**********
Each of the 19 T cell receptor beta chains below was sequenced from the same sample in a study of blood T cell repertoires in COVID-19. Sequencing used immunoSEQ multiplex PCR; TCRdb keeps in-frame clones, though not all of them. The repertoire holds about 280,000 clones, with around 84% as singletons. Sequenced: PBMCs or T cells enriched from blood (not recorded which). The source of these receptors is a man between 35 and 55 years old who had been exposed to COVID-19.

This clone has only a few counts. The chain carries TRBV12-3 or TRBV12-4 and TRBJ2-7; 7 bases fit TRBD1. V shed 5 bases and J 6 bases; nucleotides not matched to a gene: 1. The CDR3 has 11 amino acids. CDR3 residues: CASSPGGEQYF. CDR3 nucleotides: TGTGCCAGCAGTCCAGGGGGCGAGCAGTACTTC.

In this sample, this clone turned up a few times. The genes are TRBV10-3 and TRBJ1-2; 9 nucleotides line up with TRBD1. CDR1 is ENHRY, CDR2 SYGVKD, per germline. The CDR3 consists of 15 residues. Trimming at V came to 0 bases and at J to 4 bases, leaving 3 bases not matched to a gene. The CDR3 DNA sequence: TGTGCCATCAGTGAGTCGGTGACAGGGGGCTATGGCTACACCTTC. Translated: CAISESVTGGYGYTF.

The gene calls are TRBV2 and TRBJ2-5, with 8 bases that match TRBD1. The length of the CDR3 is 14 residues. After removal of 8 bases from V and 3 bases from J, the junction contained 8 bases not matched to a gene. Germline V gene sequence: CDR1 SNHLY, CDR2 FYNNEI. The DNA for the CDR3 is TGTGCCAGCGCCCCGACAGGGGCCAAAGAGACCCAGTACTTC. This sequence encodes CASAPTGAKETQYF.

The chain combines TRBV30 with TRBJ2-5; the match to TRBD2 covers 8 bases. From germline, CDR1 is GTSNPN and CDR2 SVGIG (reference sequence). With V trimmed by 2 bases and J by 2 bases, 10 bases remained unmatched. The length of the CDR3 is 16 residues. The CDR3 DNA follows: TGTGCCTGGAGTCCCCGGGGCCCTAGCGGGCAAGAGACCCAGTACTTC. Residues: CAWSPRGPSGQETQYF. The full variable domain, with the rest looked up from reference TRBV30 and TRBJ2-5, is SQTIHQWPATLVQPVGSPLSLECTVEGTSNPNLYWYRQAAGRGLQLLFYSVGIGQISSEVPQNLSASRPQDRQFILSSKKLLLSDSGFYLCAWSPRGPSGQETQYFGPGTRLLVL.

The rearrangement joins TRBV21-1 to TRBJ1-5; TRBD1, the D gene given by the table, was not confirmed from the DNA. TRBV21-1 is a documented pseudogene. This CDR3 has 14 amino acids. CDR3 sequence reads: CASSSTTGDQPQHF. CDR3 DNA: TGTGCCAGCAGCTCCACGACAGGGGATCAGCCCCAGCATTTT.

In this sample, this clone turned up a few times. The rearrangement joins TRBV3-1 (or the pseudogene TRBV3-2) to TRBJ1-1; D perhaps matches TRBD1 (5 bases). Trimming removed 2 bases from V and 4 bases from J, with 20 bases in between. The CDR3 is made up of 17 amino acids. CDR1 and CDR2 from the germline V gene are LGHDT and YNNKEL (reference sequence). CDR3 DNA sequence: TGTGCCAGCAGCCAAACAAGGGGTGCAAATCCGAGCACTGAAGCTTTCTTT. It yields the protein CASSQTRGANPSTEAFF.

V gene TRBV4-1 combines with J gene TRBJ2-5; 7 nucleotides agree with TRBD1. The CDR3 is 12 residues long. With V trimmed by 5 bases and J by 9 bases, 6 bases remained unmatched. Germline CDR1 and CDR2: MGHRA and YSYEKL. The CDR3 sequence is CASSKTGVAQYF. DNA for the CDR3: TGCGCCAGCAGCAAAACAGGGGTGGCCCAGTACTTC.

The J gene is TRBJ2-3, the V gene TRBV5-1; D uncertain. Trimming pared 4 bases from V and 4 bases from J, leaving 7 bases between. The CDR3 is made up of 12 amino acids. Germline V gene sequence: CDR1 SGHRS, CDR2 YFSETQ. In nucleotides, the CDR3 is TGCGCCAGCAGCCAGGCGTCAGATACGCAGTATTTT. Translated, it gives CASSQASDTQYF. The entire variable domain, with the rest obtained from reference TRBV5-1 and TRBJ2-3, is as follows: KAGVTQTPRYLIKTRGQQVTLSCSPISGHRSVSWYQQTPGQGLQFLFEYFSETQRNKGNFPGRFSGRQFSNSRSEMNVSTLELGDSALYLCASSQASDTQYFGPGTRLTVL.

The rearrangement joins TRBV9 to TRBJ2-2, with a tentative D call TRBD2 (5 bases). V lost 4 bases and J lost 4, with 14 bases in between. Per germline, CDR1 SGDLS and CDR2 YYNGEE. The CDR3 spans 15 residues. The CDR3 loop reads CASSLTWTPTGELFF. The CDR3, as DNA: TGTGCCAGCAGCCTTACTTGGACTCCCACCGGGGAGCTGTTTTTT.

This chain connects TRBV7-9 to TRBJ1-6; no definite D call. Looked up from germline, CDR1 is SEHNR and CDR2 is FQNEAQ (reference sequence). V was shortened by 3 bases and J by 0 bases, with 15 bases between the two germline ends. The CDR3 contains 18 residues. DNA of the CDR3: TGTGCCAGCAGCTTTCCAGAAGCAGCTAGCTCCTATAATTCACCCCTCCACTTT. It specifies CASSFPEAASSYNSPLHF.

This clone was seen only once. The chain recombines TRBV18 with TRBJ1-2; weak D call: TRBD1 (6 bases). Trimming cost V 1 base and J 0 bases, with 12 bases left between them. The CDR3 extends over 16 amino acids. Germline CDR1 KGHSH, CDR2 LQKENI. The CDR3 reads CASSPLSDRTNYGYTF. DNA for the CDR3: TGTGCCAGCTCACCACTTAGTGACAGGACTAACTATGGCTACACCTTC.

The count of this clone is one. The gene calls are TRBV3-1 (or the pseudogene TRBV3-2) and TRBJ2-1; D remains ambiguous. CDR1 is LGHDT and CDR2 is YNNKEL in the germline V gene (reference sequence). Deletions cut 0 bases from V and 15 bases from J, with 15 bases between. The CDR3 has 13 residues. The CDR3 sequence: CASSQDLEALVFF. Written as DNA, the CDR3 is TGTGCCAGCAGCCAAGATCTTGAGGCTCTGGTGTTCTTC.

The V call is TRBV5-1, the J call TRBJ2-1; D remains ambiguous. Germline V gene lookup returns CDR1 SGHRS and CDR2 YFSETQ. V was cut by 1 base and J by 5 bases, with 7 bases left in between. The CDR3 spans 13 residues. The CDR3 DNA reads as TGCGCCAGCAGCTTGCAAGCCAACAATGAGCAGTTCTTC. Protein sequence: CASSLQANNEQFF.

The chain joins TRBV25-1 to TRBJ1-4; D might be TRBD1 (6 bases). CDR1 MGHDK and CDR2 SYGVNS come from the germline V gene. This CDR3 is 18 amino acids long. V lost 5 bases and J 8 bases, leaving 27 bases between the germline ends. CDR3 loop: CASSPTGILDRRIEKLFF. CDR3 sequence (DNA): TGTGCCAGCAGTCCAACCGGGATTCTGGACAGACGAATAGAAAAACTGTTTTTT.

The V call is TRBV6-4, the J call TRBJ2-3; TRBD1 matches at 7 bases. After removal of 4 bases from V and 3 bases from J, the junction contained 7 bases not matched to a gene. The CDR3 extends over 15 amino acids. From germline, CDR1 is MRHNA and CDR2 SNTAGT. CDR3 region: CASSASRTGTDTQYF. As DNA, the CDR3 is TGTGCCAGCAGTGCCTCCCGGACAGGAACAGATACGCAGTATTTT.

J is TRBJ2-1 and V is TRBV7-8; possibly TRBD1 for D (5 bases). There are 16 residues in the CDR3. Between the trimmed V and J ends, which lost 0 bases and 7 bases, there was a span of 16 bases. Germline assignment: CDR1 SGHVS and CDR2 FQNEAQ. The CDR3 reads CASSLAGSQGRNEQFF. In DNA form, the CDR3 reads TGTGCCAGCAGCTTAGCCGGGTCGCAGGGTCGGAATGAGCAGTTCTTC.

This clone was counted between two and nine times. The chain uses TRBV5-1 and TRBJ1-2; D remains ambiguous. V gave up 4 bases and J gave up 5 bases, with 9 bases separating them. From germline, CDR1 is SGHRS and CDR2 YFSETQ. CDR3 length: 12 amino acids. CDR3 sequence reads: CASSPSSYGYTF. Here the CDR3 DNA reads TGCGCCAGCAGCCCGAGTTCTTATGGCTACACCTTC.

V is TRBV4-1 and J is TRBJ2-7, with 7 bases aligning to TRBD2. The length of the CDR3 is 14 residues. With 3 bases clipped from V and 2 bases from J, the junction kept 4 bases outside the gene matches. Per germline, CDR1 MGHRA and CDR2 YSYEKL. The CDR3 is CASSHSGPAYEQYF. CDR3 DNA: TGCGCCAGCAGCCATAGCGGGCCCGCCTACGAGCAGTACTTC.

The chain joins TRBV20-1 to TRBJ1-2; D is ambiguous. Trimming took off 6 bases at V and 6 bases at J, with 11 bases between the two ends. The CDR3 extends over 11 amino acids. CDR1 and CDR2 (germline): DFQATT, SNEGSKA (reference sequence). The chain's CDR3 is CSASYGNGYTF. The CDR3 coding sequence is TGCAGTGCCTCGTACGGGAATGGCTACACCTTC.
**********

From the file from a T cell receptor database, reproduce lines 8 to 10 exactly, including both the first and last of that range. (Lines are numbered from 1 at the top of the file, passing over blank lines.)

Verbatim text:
V gene TRBV4-1 combines with J gene TRBJ2-5; 7 nucleotides agree with TRBD1. The CDR3 is 12 residues long. With V trimmed by 5 bases and J by 9 bases, 6 bases remained unmatched. Germline CDR1 and CDR2: MGHRA and YSYEKL. The CDR3 sequence is CASSKTGVAQYF. DNA for the CDR3: TGCGCCAGCAGCAAAACAGGGGTGGCCCAGTACTTC.

The J gene is TRBJ2-3, the V gene TRBV5-1; D uncertain. Trimming pared 4 bases from V and 4 bases from J, leaving 7 bases between. The CDR3 is made up of 12 amino acids. Germline V gene sequence: CDR1 SGHRS, CDR2 YFSETQ. In nucleotides, the CDR3 is TGCGCCAGCAGCCAGGCGTCAGATACGCAGTATTTT. Translated, it gives CASSQASDTQYF. The entire variable domain, with the rest obtained from reference TRBV5-1 and TRBJ2-3, is as follows: KAGVTQTPRYLIKTRGQQVTLSCSPISGHRSVSWYQQTPGQGLQFLFEYFSETQRNKGNFPGRFSGRQFSNSRSEMNVSTLELGDSALYLCASSQASDTQYFGPGTRLTVL.

The rearrangement joins TRBV9 to TRBJ2-2, with a tentative D call TRBD2 (5 bases). V lost 4 bases and J lost 4, with 14 bases in between. Per germline, CDR1 SGDLS and CDR2 YYNGEE. The CDR3 spans 15 residues. The CDR3 loop reads CASSLTWTPTGELFF. The CDR3, as DNA: TGTGCCAGCAGCCTTACTTGGACTCCCACCGGGGAGCTGTTTTTT.